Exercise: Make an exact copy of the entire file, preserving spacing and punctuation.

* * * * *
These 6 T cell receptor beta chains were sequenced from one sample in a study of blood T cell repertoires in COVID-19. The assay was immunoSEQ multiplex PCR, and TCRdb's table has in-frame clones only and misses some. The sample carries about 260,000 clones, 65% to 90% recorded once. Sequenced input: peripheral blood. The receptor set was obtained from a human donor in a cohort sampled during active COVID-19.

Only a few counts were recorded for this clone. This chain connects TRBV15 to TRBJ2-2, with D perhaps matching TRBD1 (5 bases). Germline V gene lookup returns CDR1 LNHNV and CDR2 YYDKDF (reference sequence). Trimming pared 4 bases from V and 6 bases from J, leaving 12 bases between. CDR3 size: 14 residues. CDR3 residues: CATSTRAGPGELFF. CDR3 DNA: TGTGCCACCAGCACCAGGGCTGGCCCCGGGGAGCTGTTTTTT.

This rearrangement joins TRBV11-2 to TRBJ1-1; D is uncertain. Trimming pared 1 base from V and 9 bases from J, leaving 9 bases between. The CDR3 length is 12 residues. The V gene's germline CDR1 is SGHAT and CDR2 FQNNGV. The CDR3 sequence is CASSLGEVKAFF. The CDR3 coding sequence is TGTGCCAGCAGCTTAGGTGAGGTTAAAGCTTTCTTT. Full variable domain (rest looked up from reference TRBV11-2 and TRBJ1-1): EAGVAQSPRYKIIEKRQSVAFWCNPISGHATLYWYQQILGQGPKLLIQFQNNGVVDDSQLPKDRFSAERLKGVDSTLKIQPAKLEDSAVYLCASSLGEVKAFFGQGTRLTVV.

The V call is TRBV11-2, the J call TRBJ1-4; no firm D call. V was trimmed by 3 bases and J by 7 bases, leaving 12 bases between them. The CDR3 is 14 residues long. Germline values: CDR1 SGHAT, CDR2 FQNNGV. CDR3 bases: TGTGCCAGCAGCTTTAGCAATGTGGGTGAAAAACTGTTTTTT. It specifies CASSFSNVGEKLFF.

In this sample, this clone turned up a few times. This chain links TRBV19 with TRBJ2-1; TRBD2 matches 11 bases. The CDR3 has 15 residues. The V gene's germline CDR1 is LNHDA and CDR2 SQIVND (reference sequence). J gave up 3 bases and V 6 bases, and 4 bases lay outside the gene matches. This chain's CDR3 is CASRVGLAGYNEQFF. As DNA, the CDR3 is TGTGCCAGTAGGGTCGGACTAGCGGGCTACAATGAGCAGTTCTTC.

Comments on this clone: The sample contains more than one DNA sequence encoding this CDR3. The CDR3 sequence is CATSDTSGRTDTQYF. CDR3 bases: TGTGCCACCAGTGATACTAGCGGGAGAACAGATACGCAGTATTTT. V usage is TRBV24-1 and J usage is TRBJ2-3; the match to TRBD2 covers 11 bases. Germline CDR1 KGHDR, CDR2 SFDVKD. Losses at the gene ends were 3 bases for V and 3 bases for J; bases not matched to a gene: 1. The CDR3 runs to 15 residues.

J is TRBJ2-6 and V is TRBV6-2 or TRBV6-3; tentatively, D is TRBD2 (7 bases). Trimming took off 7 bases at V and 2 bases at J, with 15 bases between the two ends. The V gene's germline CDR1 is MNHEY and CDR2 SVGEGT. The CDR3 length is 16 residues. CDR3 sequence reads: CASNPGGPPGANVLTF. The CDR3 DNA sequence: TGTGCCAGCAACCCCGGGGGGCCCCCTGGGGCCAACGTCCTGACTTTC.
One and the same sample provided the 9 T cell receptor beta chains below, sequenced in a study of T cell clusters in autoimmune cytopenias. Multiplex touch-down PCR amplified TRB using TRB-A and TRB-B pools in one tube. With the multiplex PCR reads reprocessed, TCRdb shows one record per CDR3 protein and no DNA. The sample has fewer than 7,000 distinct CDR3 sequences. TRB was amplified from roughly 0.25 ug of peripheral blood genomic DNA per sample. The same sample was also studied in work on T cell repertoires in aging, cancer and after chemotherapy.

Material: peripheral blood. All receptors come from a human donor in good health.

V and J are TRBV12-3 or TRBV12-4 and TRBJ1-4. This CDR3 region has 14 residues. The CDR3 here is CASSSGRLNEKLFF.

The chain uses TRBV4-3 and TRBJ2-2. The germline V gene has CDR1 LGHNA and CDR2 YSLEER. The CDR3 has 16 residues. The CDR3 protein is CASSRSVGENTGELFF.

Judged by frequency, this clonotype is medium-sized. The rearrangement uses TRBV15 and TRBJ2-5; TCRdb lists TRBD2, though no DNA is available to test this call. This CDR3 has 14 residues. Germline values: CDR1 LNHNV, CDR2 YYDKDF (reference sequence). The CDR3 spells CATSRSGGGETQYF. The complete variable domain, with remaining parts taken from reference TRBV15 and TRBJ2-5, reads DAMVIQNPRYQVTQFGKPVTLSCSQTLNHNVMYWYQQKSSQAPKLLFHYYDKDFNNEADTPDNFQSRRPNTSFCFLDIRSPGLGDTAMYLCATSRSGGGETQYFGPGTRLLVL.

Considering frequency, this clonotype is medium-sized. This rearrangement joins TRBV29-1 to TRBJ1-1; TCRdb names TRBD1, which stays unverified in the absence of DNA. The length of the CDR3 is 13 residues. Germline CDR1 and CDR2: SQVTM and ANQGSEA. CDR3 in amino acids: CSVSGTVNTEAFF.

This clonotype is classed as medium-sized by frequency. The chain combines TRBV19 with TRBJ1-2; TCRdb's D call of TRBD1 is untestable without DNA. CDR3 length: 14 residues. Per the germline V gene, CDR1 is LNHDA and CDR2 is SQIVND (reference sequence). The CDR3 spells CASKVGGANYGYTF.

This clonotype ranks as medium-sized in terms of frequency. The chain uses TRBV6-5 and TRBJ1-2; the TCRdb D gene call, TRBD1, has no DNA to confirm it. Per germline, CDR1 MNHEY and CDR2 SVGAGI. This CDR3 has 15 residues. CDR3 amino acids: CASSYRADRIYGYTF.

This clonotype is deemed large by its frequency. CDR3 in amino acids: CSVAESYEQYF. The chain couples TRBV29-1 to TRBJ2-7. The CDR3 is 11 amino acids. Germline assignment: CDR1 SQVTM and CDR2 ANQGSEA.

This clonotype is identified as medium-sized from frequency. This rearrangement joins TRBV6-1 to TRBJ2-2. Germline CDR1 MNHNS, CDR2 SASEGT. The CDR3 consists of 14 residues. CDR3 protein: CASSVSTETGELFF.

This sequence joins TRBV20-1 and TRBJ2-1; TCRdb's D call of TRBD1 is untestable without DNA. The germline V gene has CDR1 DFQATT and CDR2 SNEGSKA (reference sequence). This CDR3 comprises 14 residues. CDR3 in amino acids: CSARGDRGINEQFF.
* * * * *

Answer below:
These 6 T cell receptor beta chains were sequenced from one sample in a study of blood T cell repertoires in COVID-19. The assay was immunoSEQ multiplex PCR, and TCRdb's table has in-frame clones only and misses some. The sample carries about 260,000 clones, 65% to 90% recorded once. Sequenced input: peripheral blood. The receptor set was obtained from a human donor in a cohort sampled during active COVID-19.

Only a few counts were recorded for this clone. This chain connects TRBV15 to TRBJ2-2, with D perhaps matching TRBD1 (5 bases). Germline V gene lookup returns CDR1 LNHNV and CDR2 YYDKDF (reference sequence). Trimming pared 4 bases from V and 6 bases from J, leaving 12 bases between. CDR3 size: 14 residues. CDR3 residues: CATSTRAGPGELFF. CDR3 DNA: TGTGCCACCAGCACCAGGGCTGGCCCCGGGGAGCTGTTTTTT.

This rearrangement joins TRBV11-2 to TRBJ1-1; D is uncertain. Trimming pared 1 base from V and 9 bases from J, leaving 9 bases between. The CDR3 length is 12 residues. The V gene's germline CDR1 is SGHAT and CDR2 FQNNGV. The CDR3 sequence is CASSLGEVKAFF. The CDR3 coding sequence is TGTGCCAGCAGCTTAGGTGAGGTTAAAGCTTTCTTT. Full variable domain (rest looked up from reference TRBV11-2 and TRBJ1-1): EAGVAQSPRYKIIEKRQSVAFWCNPISGHATLYWYQQILGQGPKLLIQFQNNGVVDDSQLPKDRFSAERLKGVDSTLKIQPAKLEDSAVYLCASSLGEVKAFFGQGTRLTVV.

The V call is TRBV11-2, the J call TRBJ1-4; no firm D call. V was trimmed by 3 bases and J by 7 bases, leaving 12 bases between them. The CDR3 is 14 residues long. Germline values: CDR1 SGHAT, CDR2 FQNNGV. CDR3 bases: TGTGCCAGCAGCTTTAGCAATGTGGGTGAAAAACTGTTTTTT. It specifies CASSFSNVGEKLFF.

In this sample, this clone turned up a few times. This chain links TRBV19 with TRBJ2-1; TRBD2 matches 11 bases. The CDR3 has 15 residues. The V gene's germline CDR1 is LNHDA and CDR2 SQIVND (reference sequence). J gave up 3 bases and V 6 bases, and 4 bases lay outside the gene matches. This chain's CDR3 is CASRVGLAGYNEQFF. As DNA, the CDR3 is TGTGCCAGTAGGGTCGGACTAGCGGGCTACAATGAGCAGTTCTTC.

Comments on this clone: The sample contains more than one DNA sequence encoding this CDR3. The CDR3 sequence is CATSDTSGRTDTQYF. CDR3 bases: TGTGCCACCAGTGATACTAGCGGGAGAACAGATACGCAGTATTTT. V usage is TRBV24-1 and J usage is TRBJ2-3; the match to TRBD2 covers 11 bases. Germline CDR1 KGHDR, CDR2 SFDVKD. Losses at the gene ends were 3 bases for V and 3 bases for J; bases not matched to a gene: 1. The CDR3 runs to 15 residues.

J is TRBJ2-6 and V is TRBV6-2 or TRBV6-3; tentatively, D is TRBD2 (7 bases). Trimming took off 7 bases at V and 2 bases at J, with 15 bases between the two ends. The V gene's germline CDR1 is MNHEY and CDR2 SVGEGT. The CDR3 length is 16 residues. CDR3 sequence reads: CASNPGGPPGANVLTF. The CDR3 DNA sequence: TGTGCCAGCAACCCCGGGGGGCCCCCTGGGGCCAACGTCCTGACTTTC.
One and the same sample provided the 9 T cell receptor beta chains below, sequenced in a study of T cell clusters in autoimmune cytopenias. Multiplex touch-down PCR amplified TRB using TRB-A and TRB-B pools in one tube. With the multiplex PCR reads reprocessed, TCRdb shows one record per CDR3 protein and no DNA. The sample has fewer than 7,000 distinct CDR3 sequences. TRB was amplified from roughly 0.25 ug of peripheral blood genomic DNA per sample. The same sample was also studied in work on T cell repertoires in aging, cancer and after chemotherapy.

Material: peripheral blood. All receptors come from a human donor in good health.

V and J are TRBV12-3 or TRBV12-4 and TRBJ1-4. This CDR3 region has 14 residues. The CDR3 here is CASSSGRLNEKLFF.

The chain uses TRBV4-3 and TRBJ2-2. The germline V gene has CDR1 LGHNA and CDR2 YSLEER. The CDR3 has 16 residues. The CDR3 protein is CASSRSVGENTGELFF.

Judged by frequency, this clonotype is medium-sized. The rearrangement uses TRBV15 and TRBJ2-5; TCRdb lists TRBD2, though no DNA is available to test this call. This CDR3 has 14 residues. Germline values: CDR1 LNHNV, CDR2 YYDKDF (reference sequence). The CDR3 spells CATSRSGGGETQYF. The complete variable domain, with remaining parts taken from reference TRBV15 and TRBJ2-5, reads DAMVIQNPRYQVTQFGKPVTLSCSQTLNHNVMYWYQQKSSQAPKLLFHYYDKDFNNEADTPDNFQSRRPNTSFCFLDIRSPGLGDTAMYLCATSRSGGGETQYFGPGTRLLVL.

Considering frequency, this clonotype is medium-sized. This rearrangement joins TRBV29-1 to TRBJ1-1; TCRdb names TRBD1, which stays unverified in the absence of DNA. The length of the CDR3 is 13 residues. Germline CDR1 and CDR2: SQVTM and ANQGSEA. CDR3 in amino acids: CSVSGTVNTEAFF.

This clonotype is classed as medium-sized by frequency. The chain combines TRBV19 with TRBJ1-2; TCRdb's D call of TRBD1 is untestable without DNA. CDR3 length: 14 residues. Per the germline V gene, CDR1 is LNHDA and CDR2 is SQIVND (reference sequence). The CDR3 spells CASKVGGANYGYTF.

This clonotype ranks as medium-sized in terms of frequency. The chain uses TRBV6-5 and TRBJ1-2; the TCRdb D gene call, TRBD1, has no DNA to confirm it. Per germline, CDR1 MNHEY and CDR2 SVGAGI. This CDR3 has 15 residues. CDR3 amino acids: CASSYRADRIYGYTF.

This clonotype is deemed large by its frequency. CDR3 in amino acids: CSVAESYEQYF. The chain couples TRBV29-1 to TRBJ2-7. The CDR3 is 11 amino acids. Germline assignment: CDR1 SQVTM and CDR2 ANQGSEA.

This clonotype is identified as medium-sized from frequency. This rearrangement joins TRBV6-1 to TRBJ2-2. Germline CDR1 MNHNS, CDR2 SASEGT. The CDR3 consists of 14 residues. CDR3 protein: CASSVSTETGELFF.

This sequence joins TRBV20-1 and TRBJ2-1; TCRdb's D call of TRBD1 is untestable without DNA. The germline V gene has CDR1 DFQATT and CDR2 SNEGSKA (reference sequence). This CDR3 comprises 14 residues. CDR3 in amino acids: CSARGDRGINEQFF.